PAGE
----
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Atty. Gen. William P. Barr told Congress on Sunday that special counsel Robert S. Mueller III did not find evidence that President Trump or his campaign conspired with Russians during the 2016 election, a significant victory for a president who has steadfastly denied any inappropriate ties to Moscow.

Mueller did not determine whether Trump obstructed justice, which was another focus of the investigation, yet he concluded that the evidence “does not exonerate” the president, Barr wrote in his letter to lawmakers.

The attorney general, however, decided the facts don’t show Trump committed a crime by trying to interfere with the Russia probe, a judgment that Democrats will fiercely contest and that will fuel their efforts to see Mueller’s full report.

Barr’s four-page letter was based on a final report from Mueller that remains confidential after being submitted to the Justice Department on Friday.

“It was a complete and total exoneration,” Trump told reporters before boarding Air Force One to fly back to Washington from Florida, where he spent the weekend at his Mar-a-Lago resort. “It was a shame that our country had to go through this.”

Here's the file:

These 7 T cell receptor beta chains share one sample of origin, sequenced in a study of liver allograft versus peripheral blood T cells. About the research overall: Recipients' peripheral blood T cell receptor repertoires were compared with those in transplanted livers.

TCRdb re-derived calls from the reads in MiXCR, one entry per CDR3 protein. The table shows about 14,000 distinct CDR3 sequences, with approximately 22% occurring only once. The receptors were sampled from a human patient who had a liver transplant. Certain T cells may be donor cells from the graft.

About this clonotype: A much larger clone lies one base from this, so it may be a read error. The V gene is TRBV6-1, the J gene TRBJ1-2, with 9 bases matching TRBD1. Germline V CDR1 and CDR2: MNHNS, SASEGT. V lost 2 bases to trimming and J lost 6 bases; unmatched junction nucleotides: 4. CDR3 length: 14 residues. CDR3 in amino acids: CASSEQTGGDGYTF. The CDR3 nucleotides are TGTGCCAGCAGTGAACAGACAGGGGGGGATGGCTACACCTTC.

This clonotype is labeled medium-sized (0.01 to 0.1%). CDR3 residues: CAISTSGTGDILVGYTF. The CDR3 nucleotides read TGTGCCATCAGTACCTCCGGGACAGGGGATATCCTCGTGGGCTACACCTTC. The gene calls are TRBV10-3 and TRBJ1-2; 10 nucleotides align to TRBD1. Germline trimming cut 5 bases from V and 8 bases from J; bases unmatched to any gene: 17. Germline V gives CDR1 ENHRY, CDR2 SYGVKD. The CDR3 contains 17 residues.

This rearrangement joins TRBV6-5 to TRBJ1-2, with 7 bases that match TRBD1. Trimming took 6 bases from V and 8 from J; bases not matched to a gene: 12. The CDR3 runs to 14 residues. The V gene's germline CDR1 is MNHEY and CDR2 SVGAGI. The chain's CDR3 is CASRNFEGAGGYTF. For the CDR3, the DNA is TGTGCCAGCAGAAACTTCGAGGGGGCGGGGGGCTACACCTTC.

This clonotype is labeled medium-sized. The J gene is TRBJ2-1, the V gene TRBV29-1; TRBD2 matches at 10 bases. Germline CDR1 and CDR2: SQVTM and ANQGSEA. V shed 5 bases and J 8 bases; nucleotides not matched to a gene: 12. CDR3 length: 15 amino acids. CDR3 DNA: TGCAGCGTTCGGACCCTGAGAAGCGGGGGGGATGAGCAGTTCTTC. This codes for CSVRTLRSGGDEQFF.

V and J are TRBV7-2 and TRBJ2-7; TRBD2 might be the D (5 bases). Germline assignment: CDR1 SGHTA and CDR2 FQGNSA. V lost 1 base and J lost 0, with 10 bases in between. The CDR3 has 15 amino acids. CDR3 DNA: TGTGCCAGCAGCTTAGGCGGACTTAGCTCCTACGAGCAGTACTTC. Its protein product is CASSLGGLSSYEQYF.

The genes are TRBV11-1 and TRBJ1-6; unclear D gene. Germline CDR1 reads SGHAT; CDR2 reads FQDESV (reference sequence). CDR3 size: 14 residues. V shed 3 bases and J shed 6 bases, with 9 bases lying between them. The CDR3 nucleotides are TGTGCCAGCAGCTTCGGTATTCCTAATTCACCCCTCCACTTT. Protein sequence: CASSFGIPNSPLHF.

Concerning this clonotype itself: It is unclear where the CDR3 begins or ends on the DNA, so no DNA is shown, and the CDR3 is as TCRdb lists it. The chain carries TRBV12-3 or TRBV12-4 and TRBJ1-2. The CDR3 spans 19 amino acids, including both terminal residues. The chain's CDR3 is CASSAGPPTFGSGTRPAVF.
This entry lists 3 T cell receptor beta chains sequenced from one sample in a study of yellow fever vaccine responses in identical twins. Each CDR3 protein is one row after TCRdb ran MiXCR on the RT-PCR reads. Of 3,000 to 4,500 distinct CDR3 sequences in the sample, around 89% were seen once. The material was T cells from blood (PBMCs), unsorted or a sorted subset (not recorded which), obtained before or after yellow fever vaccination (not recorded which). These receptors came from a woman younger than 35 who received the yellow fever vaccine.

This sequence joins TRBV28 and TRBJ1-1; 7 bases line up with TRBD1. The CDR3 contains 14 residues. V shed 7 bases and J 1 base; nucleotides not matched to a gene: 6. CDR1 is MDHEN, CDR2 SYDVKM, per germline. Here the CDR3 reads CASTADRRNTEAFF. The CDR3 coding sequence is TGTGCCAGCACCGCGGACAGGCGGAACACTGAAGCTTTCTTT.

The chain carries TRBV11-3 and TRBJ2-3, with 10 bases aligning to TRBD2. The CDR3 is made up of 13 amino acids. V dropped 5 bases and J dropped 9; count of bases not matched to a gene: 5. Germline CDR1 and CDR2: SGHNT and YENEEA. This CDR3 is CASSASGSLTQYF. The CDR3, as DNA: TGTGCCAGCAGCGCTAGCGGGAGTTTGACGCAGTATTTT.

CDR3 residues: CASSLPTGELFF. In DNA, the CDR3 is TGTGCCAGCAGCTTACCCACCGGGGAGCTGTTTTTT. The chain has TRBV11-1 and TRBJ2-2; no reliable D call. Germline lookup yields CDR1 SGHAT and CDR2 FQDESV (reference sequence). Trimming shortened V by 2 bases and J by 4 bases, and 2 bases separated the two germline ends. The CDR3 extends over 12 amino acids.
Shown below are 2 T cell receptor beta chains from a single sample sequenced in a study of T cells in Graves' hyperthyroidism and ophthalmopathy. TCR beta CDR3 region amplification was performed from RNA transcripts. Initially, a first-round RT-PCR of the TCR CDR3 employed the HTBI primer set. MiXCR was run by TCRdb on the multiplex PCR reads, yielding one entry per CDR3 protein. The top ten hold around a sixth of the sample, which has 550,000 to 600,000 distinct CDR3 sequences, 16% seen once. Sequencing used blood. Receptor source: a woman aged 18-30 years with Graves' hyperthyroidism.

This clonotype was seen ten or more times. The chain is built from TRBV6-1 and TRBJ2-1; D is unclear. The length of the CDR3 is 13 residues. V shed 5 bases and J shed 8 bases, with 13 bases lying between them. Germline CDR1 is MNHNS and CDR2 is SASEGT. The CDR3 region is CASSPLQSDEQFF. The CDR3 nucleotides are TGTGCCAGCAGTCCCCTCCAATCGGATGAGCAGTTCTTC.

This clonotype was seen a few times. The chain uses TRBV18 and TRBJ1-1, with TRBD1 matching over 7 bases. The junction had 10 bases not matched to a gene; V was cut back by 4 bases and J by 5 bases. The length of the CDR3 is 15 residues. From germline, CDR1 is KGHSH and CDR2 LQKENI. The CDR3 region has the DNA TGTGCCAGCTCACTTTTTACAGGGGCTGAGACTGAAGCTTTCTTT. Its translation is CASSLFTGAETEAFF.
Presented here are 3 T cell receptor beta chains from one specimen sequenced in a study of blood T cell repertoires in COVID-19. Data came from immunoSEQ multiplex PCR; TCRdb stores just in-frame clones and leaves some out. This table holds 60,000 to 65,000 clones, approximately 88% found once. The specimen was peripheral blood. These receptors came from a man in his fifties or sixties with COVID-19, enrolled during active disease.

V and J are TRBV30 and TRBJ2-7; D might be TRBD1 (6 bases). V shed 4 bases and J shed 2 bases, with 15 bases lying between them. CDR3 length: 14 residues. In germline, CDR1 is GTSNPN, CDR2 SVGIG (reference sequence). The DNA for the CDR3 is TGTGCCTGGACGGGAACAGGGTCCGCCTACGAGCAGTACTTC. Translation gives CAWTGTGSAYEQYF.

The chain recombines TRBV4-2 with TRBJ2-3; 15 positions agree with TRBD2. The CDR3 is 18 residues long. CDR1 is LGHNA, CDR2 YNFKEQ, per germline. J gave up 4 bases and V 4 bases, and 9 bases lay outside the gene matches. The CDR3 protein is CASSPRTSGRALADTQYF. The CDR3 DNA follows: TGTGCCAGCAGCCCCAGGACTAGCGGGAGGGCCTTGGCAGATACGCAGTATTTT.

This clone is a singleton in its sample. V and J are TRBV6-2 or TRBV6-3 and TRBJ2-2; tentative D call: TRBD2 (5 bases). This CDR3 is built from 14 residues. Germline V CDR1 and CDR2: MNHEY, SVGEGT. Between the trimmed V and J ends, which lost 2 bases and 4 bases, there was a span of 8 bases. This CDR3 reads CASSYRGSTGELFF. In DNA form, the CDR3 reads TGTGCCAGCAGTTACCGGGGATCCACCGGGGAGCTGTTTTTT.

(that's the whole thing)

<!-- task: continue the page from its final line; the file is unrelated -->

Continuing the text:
He angrily described the investigation as “an illegal takedown that failed.”

Barr’s letter does nothing to wipe away the numerous crimes to which Trump’s associates have confessed during the nearly two-year investigation, nor does it deter other ongoing probes — some of them referred to federal prosecutors by the Mueller team — that threaten the president and his businesses.

But it does provide Trump with some inoculation against allegations from Democrats and other critics who have ascribed dark motivations to Trump’s praise for Russian President Vladimir Putin and his dismissals of Moscow’s covert operation.

However, unlike the president, Barr accepted as fact the Mueller team’s evidence that Russians interfered in the 2016 election and that there were “multiple offers from Russian-affiliated individuals to assist the Trump campaign” — a conclusion that contradicted Trump’s acceptance of Putin’s denial at their Helsinki summit last year. Los Angeles Times


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